Granted, I’m sure I’m not the first person to “discover” this little nugget, but in over 20 years of teaching and facilitation, somehow it’s new to me. Regardless, it got me thinking….how else could we use this easy tip in training or Orientation programs? Here are 8 beyond-simple ideas:

  1. Provide the URL for your organization’s intranet, wiki, or other learning sites.
  2. Share the Twitter handles for influential, must-follow people in your organization or industry.
  3. Post can’t-miss dates – like when your benefit paperwork is due.
  4. Distribute your company’s IT Help Desk email or phone number.
  5. Share interesting trivia about your organization’s history. (Bonus: Have participants piece together the trivia into a timeline!)
  6. Introduce your company’s mission or purpose statement. 
  7. Solicit simple, one-sentence quotes from other employees – tips on how to be successful at your organization
  8. Share “Fact or Fiction” statements about your industry, organization, products/services, etc. Have participants stick (literally!) the wrappers under one of two columns on a flip chart (“fact” or “fiction”). As the candy is consumed throughout training, the columns will grow. On the last day of training, see how accurate everyone’s guesses are!

Honestly, I could probably come up with a dozen other ideas…there are so many creative possibilities for this one!

Your turn: Have you used this type of interactive element in your training sessions? What tips have you communicated? And most importantly, what is the must-have candy in YOUR candy bowl?

What To Do With Those 2014 Professional Development Budget Dollars?


Believe it or not, 2014 is quickly coming to an end. It doesn’t seem possible, does it?

If you’re like many L&D leaders, now is the time you’re looking at your annual department budget, and quickly trying to spend some of your allocated dollars, so you don’t have to hear this:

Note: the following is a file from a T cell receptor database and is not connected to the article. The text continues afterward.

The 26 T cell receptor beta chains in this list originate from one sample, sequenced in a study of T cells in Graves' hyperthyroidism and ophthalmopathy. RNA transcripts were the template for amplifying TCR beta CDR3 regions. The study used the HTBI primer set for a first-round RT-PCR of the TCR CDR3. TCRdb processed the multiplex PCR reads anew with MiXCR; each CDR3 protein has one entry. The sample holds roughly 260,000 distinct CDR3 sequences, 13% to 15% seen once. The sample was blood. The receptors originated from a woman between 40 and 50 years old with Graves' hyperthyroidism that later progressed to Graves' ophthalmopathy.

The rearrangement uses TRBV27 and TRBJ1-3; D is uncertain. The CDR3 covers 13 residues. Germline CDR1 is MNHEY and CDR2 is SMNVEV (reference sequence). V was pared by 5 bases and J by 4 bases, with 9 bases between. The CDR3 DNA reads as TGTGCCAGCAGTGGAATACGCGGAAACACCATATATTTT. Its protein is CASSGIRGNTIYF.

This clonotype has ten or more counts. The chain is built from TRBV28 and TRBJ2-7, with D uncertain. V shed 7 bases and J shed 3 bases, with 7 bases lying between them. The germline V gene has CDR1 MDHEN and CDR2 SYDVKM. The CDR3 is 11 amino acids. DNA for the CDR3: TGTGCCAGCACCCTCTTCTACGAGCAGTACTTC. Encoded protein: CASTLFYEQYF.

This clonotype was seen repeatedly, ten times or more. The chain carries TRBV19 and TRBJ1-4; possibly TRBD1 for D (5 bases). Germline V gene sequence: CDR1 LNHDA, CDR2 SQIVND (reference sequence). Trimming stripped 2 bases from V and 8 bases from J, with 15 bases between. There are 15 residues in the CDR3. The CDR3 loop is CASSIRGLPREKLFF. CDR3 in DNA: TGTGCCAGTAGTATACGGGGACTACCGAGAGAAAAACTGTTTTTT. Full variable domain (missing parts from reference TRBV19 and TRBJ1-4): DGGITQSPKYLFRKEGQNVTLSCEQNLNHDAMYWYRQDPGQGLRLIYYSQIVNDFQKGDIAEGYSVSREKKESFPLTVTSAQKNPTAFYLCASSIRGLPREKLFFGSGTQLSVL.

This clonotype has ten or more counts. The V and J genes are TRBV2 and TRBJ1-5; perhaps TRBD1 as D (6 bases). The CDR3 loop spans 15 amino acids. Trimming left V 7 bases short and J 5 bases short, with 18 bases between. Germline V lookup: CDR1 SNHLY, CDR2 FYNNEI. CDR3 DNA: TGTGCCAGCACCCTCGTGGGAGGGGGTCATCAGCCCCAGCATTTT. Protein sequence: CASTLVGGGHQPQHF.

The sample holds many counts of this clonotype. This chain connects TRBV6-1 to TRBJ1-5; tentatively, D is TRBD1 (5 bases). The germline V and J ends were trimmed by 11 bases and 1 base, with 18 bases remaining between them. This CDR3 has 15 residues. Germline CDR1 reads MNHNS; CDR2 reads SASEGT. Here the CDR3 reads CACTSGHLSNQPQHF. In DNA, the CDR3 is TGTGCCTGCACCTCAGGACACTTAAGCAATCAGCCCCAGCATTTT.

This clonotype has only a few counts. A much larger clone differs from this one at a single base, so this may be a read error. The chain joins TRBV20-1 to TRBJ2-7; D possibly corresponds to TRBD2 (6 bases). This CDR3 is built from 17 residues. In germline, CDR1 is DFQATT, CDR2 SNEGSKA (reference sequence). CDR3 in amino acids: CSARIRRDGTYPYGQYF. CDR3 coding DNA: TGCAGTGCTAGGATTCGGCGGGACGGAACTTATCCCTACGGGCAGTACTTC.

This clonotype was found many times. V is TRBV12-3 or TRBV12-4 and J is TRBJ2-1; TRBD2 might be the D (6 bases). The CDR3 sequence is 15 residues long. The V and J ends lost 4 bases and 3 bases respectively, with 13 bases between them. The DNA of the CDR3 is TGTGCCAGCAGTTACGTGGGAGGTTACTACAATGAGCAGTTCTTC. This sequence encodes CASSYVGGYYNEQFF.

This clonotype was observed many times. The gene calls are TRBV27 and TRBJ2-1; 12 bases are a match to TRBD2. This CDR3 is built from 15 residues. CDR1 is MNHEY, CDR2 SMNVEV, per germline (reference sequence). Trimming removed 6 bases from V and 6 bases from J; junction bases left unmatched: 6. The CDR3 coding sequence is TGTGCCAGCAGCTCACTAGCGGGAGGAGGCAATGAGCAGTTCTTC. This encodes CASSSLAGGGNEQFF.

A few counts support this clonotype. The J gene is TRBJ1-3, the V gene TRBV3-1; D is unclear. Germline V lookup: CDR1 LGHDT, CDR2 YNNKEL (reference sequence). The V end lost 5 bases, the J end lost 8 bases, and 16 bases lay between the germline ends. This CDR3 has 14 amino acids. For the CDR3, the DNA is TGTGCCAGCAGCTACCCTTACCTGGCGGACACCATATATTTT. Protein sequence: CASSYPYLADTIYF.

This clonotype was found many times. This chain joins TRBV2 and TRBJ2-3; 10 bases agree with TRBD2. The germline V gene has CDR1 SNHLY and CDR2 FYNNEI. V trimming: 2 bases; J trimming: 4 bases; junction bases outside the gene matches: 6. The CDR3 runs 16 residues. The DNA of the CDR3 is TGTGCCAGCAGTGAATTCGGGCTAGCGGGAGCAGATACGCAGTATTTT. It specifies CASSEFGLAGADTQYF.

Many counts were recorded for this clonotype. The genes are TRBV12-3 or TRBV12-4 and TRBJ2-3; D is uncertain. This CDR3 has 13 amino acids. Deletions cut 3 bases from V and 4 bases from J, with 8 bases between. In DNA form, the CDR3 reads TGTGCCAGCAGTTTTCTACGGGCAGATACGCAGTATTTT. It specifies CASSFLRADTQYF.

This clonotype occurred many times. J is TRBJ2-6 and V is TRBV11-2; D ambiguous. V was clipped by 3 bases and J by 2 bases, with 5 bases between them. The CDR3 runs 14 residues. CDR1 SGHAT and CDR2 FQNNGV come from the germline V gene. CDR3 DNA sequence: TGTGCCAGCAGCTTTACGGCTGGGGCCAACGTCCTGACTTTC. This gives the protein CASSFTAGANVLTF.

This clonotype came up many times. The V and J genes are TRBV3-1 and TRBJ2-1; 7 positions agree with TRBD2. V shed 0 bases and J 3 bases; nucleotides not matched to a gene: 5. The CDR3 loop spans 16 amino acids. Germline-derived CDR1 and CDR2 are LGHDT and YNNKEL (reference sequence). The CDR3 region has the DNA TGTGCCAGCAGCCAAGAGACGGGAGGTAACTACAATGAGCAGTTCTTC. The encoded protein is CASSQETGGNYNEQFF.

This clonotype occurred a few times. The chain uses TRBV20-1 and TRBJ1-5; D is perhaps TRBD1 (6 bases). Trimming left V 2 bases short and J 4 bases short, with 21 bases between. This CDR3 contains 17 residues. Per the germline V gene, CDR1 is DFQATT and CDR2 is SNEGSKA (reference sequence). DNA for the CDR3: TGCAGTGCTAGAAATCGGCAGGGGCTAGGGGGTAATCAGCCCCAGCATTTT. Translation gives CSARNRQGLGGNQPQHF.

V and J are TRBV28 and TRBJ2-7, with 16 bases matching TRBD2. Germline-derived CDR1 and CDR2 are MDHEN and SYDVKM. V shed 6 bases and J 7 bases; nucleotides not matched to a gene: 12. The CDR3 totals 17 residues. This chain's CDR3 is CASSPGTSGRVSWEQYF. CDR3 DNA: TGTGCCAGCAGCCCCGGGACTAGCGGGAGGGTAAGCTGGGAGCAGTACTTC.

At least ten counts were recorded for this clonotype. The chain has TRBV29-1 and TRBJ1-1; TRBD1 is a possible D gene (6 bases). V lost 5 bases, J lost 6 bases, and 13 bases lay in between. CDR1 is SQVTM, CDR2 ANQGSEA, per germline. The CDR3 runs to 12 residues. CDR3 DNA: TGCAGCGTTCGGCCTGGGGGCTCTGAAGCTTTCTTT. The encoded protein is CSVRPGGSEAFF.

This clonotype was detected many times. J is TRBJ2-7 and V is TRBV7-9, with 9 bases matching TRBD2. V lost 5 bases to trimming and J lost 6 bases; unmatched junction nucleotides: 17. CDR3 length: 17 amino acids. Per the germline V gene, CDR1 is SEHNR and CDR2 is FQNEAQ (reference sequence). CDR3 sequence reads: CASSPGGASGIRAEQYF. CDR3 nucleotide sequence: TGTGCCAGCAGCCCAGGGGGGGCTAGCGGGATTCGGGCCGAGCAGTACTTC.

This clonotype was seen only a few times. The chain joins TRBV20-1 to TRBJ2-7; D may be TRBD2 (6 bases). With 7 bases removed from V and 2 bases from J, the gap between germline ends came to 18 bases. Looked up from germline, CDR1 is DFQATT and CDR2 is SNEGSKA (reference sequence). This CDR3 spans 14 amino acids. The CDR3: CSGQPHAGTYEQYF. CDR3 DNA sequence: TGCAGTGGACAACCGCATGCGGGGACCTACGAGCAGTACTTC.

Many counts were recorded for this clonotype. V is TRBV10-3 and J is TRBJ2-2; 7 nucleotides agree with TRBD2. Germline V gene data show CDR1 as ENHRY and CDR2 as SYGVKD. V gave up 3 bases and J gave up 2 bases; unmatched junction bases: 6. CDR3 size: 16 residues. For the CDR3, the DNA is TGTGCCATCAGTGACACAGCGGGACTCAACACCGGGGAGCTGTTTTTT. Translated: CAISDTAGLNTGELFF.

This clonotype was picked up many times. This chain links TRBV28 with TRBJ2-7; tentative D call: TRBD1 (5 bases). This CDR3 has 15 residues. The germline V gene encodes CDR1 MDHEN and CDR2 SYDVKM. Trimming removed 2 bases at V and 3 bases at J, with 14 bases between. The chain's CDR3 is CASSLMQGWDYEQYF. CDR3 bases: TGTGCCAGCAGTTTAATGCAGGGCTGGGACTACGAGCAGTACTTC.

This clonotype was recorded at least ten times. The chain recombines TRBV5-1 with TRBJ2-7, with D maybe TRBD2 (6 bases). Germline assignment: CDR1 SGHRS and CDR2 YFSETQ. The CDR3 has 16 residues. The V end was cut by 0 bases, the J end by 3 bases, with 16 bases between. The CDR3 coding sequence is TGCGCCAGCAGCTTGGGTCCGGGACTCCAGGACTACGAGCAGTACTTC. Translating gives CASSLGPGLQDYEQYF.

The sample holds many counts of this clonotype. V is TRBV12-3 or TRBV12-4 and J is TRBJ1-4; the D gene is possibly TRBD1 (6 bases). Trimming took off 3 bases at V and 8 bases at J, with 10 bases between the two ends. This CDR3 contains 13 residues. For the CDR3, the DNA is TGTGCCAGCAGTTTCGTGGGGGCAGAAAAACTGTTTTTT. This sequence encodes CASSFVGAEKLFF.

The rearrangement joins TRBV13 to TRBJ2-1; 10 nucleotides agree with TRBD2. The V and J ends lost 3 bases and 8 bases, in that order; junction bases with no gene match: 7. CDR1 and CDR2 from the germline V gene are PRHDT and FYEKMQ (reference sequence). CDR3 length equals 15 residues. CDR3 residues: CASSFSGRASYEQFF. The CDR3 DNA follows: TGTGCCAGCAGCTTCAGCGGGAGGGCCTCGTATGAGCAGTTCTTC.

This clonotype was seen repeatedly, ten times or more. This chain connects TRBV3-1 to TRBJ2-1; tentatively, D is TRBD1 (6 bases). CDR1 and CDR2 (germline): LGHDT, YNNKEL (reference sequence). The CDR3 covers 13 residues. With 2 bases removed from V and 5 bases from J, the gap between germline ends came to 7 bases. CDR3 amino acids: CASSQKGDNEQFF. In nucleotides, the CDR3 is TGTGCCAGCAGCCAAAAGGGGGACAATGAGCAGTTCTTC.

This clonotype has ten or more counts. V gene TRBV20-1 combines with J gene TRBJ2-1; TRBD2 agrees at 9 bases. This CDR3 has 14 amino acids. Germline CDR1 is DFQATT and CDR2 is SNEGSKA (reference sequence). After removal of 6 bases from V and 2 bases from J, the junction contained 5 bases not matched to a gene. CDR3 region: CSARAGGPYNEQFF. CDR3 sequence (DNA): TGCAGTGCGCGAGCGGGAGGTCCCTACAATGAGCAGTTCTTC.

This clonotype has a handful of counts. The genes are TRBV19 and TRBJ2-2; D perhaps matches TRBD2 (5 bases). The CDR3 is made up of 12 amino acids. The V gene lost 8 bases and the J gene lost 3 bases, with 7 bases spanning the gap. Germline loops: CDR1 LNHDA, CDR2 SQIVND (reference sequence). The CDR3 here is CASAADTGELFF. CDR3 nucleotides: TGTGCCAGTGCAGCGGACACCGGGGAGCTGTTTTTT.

“If you didn’t need the money in 2014, we’re not going to approve it in 2015.”

Been there, done that? I know I have!

So, if you’re looking for an affordable professional development opportunity for you or someone on your team, why not consider registering for the newest interactive workshop experience from phase(two)learning?

Orientation Overhaul: Re-imagining the New Employee Experience in your Organization

By popular demand, phase(two)learning is partnering with Brian Washburn, Managing Director with Endurance Learning and the voice of the popular Train Like a Champion blog, this 2-day workshop will provide participants with the opportunity to:

  • Identify the strengths and weaknesses in the design and delivery of your current New Employee Orientation program
  • Define success for your New Employee Orientation program
  • Identify the essential stakeholders across your organization who should be involved in your New Employee Orientation program
  • Incorporate strategies into your Orientation program proven to increase engagement and to make sure your new employees “get it”
  • Compare and contrast what you’re currently doing with successful practices from industry-leading organizations featured in a panel discussion
  • Differentiate between must-have and nice-to-have elements in your New Employee Orientation program
  • Use concepts learned in this workshop to immediately implement changes to your current Orientation materials in a unique Design Lab session

Is re-imagining your New Employee Orientation program on your 2015 agenda? Start planning now by registering for this session, and take advantage of early bird rates!

And just for you, Phase(Two)Nation…

Use promo code FRIEND to save an additional $200 on your registration (even with the discounted group rate)!

Seating is limited for this roll-up-your-sleeves event, so reserve your spot now!

Got questions? Check out the FAQ on the registration page, or send an email today to learn more.


Know of someone who plans to re-imagine their New Employee Orientation program in 2015? Be kind and share this post!

Hiring Managers: These 5 Questions Are On Your New Employee’s Mind (so prepare for them!)

5 Questions On Your New Employee's Mind

During the interview and selection process, is can be easy for a hiring manager or company to forget that the new employee is interviewing the company, manager and team just as much as the company is looking for the best candidate for the job. Recruiters, HR leaders and managers spend so much time narrowing a competitive pool of applicants (many of whom look really, really good on paper) that by the time The One has been finally been selected, they immediately jump into Let’s Get This Rockstar Started mode.

This isn’t necessarily a bad thing…it’s great to engage that incumbent right away. Does this sound familiar, hiring manager?

Related post: An Open Letter to Hiring Managers